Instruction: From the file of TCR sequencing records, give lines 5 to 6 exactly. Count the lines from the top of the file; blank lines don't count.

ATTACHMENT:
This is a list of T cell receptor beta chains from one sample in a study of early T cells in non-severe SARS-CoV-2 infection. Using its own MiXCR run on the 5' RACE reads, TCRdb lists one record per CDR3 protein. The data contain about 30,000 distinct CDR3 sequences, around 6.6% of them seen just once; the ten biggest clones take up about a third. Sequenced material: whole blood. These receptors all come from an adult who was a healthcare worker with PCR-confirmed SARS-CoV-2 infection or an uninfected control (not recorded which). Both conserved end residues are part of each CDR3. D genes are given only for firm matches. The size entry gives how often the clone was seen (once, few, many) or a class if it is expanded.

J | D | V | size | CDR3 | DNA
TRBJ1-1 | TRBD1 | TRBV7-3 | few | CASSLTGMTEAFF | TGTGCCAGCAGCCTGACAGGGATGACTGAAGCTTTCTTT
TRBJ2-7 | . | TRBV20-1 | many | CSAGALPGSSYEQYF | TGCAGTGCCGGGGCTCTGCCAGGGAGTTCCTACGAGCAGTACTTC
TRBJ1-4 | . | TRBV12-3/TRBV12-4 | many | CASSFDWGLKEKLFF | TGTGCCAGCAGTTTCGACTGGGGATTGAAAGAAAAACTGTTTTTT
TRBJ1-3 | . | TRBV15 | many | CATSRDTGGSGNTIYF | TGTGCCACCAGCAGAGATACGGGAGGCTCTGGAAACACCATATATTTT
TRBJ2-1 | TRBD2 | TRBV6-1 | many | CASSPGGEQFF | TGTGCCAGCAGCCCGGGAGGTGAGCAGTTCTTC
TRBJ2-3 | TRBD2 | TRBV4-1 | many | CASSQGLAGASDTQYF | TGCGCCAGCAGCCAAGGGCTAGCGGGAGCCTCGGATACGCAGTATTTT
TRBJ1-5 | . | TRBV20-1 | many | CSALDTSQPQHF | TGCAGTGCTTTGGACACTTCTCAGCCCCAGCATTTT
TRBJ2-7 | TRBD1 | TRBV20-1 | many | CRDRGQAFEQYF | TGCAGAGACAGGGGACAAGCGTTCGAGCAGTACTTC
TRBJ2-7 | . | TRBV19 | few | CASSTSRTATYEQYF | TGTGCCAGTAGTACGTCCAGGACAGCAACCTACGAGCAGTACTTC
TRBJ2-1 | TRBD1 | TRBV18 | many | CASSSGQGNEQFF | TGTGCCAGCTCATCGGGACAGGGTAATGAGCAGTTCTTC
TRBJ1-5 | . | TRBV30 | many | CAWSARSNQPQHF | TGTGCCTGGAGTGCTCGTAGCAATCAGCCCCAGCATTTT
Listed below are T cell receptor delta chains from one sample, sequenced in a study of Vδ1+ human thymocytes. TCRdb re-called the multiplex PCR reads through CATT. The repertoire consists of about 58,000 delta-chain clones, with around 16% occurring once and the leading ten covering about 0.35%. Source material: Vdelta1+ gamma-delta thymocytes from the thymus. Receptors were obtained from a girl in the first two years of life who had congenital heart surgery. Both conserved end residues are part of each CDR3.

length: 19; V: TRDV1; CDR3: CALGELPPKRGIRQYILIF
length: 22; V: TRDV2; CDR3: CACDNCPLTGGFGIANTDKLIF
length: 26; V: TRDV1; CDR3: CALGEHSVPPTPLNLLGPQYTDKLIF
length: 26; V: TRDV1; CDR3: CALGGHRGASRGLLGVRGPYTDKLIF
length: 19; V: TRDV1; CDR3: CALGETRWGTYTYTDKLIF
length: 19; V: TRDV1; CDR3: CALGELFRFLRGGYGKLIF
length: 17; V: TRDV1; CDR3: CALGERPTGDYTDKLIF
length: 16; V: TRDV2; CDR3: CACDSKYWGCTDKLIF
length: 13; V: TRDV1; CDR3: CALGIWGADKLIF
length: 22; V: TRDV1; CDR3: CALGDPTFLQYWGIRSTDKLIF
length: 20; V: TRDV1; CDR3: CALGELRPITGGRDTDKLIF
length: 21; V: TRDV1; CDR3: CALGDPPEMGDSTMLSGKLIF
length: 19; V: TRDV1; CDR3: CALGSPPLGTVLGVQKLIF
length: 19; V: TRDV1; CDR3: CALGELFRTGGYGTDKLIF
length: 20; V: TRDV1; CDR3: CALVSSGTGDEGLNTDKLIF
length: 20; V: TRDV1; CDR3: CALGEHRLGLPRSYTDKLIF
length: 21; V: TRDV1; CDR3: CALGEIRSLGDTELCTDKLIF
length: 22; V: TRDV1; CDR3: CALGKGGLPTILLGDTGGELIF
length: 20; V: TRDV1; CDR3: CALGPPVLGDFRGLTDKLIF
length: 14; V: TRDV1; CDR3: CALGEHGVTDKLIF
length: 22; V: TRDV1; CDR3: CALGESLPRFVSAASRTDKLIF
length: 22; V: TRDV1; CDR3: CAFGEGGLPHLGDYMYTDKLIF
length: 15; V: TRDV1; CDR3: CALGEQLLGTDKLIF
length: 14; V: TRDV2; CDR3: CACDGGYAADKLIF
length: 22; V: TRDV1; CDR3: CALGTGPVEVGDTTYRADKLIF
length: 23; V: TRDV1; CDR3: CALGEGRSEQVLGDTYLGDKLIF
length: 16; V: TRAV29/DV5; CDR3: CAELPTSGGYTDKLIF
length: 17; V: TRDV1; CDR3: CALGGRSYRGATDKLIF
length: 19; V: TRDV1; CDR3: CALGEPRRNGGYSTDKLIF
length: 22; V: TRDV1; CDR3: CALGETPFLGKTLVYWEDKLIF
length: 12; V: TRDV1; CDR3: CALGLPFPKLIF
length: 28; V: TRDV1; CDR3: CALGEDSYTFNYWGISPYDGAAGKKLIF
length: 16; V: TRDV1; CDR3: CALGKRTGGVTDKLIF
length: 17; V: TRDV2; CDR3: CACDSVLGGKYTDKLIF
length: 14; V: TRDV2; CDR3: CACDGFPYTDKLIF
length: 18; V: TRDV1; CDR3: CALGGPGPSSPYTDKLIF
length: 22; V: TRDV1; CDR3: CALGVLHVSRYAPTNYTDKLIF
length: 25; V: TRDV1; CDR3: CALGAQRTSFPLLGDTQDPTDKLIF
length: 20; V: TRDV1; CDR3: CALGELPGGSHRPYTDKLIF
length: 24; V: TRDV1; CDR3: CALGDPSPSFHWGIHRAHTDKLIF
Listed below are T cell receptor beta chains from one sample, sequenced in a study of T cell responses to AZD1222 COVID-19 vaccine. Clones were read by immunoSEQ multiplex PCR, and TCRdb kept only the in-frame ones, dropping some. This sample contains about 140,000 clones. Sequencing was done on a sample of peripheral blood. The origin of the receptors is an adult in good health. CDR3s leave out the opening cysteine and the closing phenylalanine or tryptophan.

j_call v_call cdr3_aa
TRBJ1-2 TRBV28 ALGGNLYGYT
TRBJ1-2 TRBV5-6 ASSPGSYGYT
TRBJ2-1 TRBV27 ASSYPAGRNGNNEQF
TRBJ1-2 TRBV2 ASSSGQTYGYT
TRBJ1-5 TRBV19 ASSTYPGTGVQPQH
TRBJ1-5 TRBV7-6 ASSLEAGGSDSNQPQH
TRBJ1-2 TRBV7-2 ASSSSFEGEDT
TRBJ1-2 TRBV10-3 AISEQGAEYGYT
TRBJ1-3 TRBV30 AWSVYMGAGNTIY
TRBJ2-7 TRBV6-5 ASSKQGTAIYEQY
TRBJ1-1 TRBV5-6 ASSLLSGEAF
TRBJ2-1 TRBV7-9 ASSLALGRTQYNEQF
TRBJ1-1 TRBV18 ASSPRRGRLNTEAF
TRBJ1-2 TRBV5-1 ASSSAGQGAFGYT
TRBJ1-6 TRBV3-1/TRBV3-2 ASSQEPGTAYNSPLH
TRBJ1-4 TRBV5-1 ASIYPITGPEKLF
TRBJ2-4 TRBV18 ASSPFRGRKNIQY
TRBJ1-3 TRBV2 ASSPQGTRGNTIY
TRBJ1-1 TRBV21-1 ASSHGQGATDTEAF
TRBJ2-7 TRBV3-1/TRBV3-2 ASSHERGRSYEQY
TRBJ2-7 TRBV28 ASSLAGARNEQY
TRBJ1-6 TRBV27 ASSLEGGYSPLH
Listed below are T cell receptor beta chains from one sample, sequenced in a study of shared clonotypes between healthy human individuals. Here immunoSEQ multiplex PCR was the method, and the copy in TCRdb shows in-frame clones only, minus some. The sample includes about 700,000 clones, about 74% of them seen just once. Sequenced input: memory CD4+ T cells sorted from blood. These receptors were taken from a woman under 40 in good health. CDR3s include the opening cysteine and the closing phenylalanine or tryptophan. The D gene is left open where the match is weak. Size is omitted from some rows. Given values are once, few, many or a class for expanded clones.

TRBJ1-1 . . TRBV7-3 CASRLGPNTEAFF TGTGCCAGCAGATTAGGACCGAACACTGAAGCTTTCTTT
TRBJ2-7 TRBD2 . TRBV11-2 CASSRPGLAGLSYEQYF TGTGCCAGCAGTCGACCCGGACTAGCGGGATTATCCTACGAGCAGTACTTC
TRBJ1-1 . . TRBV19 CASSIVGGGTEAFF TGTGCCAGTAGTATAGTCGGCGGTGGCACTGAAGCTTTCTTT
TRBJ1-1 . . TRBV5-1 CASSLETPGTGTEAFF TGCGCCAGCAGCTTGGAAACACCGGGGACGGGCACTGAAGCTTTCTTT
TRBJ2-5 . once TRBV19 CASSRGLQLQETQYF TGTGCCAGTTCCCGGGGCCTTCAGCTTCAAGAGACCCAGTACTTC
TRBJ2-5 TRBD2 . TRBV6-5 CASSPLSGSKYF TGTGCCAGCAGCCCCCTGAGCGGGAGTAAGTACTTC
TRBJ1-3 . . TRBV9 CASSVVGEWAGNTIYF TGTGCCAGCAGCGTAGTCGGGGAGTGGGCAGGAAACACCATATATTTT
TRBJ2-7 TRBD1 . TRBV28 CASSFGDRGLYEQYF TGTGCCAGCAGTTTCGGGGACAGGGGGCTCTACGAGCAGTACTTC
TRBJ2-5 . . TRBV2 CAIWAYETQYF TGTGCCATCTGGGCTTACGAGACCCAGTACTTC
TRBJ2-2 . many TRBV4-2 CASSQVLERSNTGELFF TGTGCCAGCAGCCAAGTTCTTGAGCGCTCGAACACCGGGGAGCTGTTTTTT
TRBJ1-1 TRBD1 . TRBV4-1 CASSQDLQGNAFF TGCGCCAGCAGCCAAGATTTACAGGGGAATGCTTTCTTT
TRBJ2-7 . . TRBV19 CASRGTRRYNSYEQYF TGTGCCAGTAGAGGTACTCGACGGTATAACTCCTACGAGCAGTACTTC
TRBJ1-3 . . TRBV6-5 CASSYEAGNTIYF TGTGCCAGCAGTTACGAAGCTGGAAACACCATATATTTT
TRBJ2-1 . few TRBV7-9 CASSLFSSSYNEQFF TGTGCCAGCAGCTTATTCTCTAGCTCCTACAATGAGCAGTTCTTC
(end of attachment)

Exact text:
TRBJ1-4 | . | TRBV12-3/TRBV12-4 | many | CASSFDWGLKEKLFF | TGTGCCAGCAGTTTCGACTGGGGATTGAAAGAAAAACTGTTTTTT
TRBJ1-3 | . | TRBV15 | many | CATSRDTGGSGNTIYF | TGTGCCACCAGCAGAGATACGGGAGGCTCTGGAAACACCATATATTTT